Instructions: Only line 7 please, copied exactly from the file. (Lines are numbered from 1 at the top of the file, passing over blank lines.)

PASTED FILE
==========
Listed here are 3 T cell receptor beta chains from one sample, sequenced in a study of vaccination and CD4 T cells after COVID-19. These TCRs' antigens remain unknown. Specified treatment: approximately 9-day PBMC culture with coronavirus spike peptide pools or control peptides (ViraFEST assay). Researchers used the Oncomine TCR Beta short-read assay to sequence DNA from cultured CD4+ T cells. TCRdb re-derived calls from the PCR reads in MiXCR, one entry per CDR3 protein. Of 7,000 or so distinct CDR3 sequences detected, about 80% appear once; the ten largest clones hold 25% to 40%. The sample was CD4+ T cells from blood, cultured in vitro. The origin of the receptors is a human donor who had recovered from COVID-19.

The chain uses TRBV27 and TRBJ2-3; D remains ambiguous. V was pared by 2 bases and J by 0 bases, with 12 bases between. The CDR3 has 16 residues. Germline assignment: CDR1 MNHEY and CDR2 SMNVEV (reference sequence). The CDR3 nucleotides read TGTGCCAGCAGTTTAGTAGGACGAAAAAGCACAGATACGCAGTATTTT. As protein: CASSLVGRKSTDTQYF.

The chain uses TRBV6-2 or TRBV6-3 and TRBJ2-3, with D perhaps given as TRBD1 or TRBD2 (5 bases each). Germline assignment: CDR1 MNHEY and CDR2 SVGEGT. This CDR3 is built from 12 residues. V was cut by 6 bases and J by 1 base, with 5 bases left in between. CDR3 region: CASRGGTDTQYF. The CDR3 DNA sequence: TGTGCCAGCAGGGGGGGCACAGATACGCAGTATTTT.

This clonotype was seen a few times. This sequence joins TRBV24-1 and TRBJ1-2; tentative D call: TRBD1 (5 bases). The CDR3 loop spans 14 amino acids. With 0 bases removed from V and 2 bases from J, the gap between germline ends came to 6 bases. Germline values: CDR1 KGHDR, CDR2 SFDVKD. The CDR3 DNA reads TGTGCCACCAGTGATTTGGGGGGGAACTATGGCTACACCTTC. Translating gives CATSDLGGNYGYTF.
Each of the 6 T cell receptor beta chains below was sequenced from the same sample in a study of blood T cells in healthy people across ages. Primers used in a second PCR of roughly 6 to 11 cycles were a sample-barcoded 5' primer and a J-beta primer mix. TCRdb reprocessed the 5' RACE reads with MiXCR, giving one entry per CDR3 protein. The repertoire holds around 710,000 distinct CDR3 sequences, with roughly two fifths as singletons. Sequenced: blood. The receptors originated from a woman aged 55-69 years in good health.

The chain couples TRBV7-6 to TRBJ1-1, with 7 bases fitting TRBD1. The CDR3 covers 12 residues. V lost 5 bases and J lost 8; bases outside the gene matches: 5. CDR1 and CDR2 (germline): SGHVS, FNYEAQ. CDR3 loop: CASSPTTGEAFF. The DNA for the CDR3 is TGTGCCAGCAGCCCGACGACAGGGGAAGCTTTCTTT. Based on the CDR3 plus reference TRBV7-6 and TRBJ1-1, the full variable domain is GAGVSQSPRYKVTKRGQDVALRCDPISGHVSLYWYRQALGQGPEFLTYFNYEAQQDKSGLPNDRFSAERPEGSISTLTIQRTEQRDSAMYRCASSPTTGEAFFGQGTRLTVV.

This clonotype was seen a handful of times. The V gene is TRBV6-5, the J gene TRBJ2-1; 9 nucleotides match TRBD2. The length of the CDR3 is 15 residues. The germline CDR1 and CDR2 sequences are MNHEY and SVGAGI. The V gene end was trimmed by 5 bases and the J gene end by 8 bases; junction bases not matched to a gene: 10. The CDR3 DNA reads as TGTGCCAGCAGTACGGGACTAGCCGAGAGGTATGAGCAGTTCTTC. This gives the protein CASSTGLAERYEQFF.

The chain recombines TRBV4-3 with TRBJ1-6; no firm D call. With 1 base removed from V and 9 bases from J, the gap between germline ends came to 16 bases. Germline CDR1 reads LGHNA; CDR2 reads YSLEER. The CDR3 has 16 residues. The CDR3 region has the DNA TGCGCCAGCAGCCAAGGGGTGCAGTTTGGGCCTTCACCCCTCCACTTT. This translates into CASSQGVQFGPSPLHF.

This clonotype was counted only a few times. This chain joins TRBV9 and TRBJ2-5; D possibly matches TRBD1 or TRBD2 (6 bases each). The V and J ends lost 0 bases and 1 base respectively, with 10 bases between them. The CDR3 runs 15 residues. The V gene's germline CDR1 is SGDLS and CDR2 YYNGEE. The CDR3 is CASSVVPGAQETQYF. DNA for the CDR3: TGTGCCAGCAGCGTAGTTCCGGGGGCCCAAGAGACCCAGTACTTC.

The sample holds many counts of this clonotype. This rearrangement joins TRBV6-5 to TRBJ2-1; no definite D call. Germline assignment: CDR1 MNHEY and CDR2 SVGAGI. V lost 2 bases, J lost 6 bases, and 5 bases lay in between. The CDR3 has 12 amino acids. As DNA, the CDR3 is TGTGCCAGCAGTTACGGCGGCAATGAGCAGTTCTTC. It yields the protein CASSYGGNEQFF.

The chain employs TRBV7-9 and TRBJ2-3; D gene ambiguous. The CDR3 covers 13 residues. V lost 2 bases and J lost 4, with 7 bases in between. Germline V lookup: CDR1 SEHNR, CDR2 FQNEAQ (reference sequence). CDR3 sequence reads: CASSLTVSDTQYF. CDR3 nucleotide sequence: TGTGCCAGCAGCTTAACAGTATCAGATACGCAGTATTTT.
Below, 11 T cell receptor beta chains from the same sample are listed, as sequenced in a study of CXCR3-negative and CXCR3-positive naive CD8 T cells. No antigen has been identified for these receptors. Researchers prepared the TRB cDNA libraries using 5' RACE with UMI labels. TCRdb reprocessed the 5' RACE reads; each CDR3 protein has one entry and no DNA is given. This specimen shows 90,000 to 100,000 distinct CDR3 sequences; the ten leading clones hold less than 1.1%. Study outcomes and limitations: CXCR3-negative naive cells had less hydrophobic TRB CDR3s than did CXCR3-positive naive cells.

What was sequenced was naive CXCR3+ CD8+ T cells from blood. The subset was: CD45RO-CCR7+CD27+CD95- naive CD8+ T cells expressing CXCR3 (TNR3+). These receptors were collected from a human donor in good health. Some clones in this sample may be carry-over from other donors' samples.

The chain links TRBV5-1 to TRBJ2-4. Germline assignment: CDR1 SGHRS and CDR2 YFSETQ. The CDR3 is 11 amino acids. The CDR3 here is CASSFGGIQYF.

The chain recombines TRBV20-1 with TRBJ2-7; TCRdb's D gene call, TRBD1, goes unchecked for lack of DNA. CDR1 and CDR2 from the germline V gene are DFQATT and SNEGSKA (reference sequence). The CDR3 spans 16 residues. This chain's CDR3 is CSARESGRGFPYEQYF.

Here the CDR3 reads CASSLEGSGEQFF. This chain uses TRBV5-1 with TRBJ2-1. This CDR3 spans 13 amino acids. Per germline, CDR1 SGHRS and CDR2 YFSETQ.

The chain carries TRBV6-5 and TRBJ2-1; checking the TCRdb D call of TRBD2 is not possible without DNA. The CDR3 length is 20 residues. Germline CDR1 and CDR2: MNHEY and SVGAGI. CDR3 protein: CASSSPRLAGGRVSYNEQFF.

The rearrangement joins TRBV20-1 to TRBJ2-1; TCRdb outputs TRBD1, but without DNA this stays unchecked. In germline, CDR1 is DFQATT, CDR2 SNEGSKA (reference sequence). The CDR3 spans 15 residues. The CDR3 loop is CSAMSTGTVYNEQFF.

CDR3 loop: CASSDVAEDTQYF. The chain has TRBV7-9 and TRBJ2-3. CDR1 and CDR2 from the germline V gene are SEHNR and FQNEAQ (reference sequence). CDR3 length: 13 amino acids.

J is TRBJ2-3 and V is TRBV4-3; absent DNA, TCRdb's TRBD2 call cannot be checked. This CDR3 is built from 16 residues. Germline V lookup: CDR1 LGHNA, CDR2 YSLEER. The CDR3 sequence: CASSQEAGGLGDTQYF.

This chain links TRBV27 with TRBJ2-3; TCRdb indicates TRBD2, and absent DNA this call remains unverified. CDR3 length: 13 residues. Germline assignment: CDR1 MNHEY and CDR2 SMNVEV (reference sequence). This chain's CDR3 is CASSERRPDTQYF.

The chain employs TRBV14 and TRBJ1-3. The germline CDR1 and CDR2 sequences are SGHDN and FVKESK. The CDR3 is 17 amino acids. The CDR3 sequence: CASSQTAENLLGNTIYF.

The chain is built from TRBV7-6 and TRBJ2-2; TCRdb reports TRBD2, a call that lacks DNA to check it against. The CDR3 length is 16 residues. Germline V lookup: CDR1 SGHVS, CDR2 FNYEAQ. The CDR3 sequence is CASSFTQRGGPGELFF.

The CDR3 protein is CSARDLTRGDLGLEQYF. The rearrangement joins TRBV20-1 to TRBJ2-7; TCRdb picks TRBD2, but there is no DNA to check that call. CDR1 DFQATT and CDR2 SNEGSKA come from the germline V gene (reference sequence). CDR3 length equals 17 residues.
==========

This clonotype was seen a handful of times. The V gene is TRBV6-5, the J gene TRBJ2-1; 9 nucleotides match TRBD2. The length of the CDR3 is 15 residues. The germline CDR1 and CDR2 sequences are MNHEY and SVGAGI. The V gene end was trimmed by 5 bases and the J gene end by 8 bases; junction bases not matched to a gene: 10. The CDR3 DNA reads as TGTGCCAGCAGTACGGGACTAGCCGAGAGGTATGAGCAGTTCTTC. This gives the protein CASSTGLAERYEQFF.